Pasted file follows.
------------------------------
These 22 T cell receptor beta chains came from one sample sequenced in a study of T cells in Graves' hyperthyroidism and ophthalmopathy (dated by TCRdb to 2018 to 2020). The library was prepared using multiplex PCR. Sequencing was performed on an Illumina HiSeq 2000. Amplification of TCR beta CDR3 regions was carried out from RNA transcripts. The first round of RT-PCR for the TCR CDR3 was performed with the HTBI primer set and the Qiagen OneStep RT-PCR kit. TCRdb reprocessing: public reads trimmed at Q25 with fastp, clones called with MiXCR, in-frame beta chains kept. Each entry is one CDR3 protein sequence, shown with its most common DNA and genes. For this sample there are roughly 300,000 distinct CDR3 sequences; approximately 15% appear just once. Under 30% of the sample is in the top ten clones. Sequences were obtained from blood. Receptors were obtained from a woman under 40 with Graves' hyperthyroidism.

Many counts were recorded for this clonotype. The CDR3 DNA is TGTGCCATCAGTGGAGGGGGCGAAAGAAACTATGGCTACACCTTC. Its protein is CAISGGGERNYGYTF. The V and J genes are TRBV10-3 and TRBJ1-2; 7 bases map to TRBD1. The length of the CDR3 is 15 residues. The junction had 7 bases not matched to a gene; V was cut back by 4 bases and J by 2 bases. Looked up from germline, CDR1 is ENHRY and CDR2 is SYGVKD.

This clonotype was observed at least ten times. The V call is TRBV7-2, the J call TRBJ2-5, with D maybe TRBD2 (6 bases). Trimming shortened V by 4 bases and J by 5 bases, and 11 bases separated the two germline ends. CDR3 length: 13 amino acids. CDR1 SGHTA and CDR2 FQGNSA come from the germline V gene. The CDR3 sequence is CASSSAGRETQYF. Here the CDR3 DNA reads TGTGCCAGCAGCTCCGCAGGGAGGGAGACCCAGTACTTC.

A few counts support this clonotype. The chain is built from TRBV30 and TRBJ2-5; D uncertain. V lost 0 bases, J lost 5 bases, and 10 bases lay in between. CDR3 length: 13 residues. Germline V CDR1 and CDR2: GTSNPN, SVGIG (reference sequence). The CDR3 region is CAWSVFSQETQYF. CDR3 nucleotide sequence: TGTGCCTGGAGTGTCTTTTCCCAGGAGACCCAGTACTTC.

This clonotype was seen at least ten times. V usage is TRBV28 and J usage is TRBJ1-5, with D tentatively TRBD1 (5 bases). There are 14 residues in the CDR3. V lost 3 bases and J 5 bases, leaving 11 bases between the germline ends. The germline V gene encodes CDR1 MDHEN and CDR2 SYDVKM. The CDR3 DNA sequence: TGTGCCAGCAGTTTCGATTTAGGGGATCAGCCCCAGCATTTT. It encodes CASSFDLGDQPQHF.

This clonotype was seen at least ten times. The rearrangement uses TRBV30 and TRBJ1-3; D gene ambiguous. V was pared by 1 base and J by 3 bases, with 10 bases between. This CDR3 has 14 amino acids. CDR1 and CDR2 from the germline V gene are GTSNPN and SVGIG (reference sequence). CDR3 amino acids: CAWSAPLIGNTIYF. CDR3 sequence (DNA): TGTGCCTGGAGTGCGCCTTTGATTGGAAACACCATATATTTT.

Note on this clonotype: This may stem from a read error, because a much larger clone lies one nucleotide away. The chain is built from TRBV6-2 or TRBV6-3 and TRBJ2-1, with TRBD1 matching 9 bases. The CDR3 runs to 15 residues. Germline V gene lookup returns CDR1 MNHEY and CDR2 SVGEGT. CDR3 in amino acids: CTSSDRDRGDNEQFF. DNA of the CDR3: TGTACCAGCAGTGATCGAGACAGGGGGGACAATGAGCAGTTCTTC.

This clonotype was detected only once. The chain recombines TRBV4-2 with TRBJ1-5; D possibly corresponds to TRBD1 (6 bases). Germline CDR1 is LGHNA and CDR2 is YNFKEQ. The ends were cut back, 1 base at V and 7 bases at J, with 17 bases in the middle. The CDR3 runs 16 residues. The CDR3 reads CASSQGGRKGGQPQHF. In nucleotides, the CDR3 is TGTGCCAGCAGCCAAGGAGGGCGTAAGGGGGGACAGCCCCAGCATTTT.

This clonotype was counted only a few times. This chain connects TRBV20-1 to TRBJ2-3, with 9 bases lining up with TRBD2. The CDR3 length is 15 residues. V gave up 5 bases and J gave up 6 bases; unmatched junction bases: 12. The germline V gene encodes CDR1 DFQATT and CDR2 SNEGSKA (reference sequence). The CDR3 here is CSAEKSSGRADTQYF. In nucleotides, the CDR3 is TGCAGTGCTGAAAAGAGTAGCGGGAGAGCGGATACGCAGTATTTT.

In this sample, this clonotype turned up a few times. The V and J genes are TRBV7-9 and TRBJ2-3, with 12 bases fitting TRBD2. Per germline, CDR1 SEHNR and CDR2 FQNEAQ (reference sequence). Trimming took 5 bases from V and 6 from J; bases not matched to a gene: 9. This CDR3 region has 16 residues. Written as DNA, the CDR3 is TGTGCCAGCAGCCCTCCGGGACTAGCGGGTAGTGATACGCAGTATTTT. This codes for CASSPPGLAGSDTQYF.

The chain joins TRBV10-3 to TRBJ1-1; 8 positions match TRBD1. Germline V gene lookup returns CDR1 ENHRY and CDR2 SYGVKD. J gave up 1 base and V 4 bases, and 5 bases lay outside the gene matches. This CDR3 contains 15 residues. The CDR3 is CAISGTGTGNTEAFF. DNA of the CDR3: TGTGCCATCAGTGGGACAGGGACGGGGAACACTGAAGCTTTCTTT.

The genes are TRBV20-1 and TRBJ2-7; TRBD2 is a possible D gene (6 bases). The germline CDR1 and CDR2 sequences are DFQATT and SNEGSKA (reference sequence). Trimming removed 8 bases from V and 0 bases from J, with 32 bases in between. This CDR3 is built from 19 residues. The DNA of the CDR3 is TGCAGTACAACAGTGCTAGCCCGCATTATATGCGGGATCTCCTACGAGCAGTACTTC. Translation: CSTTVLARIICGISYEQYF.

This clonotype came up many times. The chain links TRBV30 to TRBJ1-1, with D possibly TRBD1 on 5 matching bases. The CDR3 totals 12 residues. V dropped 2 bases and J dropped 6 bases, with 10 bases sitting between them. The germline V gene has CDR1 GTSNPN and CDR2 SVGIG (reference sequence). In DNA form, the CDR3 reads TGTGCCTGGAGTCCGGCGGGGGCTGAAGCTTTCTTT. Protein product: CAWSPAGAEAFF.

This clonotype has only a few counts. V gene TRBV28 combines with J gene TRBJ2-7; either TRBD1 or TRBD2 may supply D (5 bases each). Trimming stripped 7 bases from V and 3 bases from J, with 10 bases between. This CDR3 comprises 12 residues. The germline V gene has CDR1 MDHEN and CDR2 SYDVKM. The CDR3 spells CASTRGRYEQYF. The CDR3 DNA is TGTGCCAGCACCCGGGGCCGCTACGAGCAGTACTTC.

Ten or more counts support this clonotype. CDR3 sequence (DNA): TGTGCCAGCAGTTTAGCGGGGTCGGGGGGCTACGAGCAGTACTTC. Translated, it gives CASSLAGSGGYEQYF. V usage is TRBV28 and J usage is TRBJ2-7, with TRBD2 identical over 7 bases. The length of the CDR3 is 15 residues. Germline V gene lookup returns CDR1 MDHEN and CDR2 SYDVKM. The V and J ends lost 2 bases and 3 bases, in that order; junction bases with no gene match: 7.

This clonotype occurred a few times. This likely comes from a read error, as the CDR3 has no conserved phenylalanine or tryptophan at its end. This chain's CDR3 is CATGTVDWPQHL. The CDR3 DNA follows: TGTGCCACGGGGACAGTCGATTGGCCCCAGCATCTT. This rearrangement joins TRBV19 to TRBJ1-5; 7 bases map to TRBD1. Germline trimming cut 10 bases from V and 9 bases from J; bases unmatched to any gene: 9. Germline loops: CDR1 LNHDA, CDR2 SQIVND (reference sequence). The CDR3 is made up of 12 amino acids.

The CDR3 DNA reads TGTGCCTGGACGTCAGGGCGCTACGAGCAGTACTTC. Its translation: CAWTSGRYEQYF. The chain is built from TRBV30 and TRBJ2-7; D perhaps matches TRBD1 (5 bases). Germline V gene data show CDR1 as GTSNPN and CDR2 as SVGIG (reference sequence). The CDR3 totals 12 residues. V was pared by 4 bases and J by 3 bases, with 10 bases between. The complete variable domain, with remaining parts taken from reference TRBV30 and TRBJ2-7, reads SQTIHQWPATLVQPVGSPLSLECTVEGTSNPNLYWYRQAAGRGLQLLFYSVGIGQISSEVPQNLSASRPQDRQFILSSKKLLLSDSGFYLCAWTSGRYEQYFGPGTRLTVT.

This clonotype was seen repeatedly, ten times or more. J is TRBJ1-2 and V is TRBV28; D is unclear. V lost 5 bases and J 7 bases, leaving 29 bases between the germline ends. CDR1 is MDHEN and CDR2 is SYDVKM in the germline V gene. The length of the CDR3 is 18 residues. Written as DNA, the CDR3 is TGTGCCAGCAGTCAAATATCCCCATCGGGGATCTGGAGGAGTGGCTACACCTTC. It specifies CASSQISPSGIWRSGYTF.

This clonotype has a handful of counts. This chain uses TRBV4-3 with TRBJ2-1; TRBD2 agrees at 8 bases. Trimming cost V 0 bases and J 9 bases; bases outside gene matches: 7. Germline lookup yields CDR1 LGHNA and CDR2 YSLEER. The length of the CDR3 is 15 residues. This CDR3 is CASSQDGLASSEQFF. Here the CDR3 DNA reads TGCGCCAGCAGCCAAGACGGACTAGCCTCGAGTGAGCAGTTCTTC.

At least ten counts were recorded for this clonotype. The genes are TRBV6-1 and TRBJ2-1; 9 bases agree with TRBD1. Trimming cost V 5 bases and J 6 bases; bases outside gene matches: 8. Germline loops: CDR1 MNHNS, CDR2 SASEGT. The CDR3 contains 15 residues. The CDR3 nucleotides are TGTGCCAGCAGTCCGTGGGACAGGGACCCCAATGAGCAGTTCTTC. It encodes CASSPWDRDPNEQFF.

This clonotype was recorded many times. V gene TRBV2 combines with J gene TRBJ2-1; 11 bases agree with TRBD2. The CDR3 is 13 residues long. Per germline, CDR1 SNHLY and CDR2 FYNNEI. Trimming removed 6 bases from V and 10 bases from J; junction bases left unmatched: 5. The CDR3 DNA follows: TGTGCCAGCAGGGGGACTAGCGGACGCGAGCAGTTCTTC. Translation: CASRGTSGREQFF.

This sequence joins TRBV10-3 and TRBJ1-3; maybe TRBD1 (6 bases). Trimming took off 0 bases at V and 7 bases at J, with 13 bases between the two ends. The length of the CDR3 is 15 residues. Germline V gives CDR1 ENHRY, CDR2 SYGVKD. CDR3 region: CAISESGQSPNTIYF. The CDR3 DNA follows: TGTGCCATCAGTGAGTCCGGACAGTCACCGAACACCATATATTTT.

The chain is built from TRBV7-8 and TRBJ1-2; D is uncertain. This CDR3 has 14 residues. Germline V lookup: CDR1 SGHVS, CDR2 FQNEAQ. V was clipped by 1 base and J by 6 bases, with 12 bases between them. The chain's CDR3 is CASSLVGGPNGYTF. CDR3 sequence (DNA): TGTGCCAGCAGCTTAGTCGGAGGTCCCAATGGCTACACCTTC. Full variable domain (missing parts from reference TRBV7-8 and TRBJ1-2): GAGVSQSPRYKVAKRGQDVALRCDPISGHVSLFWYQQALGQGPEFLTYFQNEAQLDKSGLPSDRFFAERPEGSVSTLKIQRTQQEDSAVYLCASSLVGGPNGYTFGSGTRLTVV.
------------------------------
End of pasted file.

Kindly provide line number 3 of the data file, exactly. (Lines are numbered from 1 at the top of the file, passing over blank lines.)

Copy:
This clonotype was observed at least ten times. The V call is TRBV7-2, the J call TRBJ2-5, with D maybe TRBD2 (6 bases). Trimming shortened V by 4 bases and J by 5 bases, and 11 bases separated the two germline ends. CDR3 length: 13 amino acids. CDR1 SGHTA and CDR2 FQGNSA come from the germline V gene. The CDR3 sequence is CASSSAGRETQYF. Here the CDR3 DNA reads TGTGCCAGCAGCTCCGCAGGGAGGGAGACCCAGTACTTC.